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State approves new BW graduate degree in clinical mental health counseling

To boost enrollment and address the critical shortage of licensed mental health practitioners, the State also announced scholarship support to greatly reduce tuition for what will be BW's newest master's degree program.


Baldwin Wallace University has earned both Ohio Department of Higher Education (ODHE) approval and scholarship funding for a new Master of Arts in Clinical Mental Health Counseling (CMHC) degree program.

BW is now accepting inquiries from interested students and expects to begin enrolling students into the 24-month graduate program for an August start, pending final Higher Learning Commission (HLC) approval.

Surging need for counselors

The Ohio Council of Behavioral Health and Family Service Providers has documented a "workforce crisis" in the field, while the U.S. Bureau of Labor Statistics has projected jobs in the counseling sector will grow by 25% between 2019 and 2029.

Currently, there are not enough graduates entering the field to meet demand, with the National Alliance on Mental Illness (NAMI) recently reporting only one provider was available for every 350 individuals in need of services.

Financial incentives address shortage

Dr. Erin West, associate professor and founding chair of BW's counseling department

As Ohio seeks to address a shortage of licensed mental health practitioners, the state has made $230,000 in Behavioral Health Workforce Expansion Program funding available to students who enroll in BW's new degree program.

The substantial scholarship awards, starting at $14,000 per student, will reduce tuition by two-thirds.

"We're grateful to the State and excited for our students to have scholarship support that will make this quality, in-person program among the most affordable," said Dr. Erin West, associate professor and founding chair of BW's counseling department. "We have worked hard to design a degree program that removes barriers for students who want to work in this field."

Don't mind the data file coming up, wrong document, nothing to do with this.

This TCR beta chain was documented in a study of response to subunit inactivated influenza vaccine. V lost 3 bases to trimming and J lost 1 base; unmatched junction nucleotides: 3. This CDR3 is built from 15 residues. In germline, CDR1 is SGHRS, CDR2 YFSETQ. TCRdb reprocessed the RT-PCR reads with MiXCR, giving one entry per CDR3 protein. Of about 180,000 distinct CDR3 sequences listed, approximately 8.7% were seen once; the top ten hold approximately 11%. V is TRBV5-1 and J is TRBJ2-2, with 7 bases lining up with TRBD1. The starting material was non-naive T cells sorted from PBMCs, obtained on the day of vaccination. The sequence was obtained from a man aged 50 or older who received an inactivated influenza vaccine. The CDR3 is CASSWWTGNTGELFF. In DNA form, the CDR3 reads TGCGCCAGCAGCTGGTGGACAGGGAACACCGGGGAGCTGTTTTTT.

Easy scheduling, 24-month program

The program includes creating a 24-month cohort model with classes that will meet during the same one-and-a-half-day blocks of time each semester.

"That predictability should give students confidence that they can plan and align work and family schedules around on-campus classes without having to face scheduling changes from semester to semester," said Dr. Randy Moate, associate professor of counseling, who worked with West to design the program.

In-Person, Hands-On Learning

Dr. Erin West (left), associate professor and founding chair of BW's counseling department, and Dr. Randy Moate (right), associate professor of counseling

In addition, each cohort of students will experience small class sizes with active, experiential learning.

"Through role play exercises, relevant clinical examples and experiential activities, our students will understand how and why the topics they're learning about in class will be useful to them as a professional counselor," West said. "We look forward to supporting counseling students as they become excellent and compassionate counselors and build the foundation for a meaningful, life-long career."

Information and application

Following ODHE approval, BW's CMHC program application has been submitted to the accreditor and is pending HLC approval as a final step before opening the application.

For more information, visit the Clinical Mental Health Counseling degree program page.

Interested candidates may also email or call the BW Department of Counseling chair, Dr. Erin West, at or (440) 826-6893.

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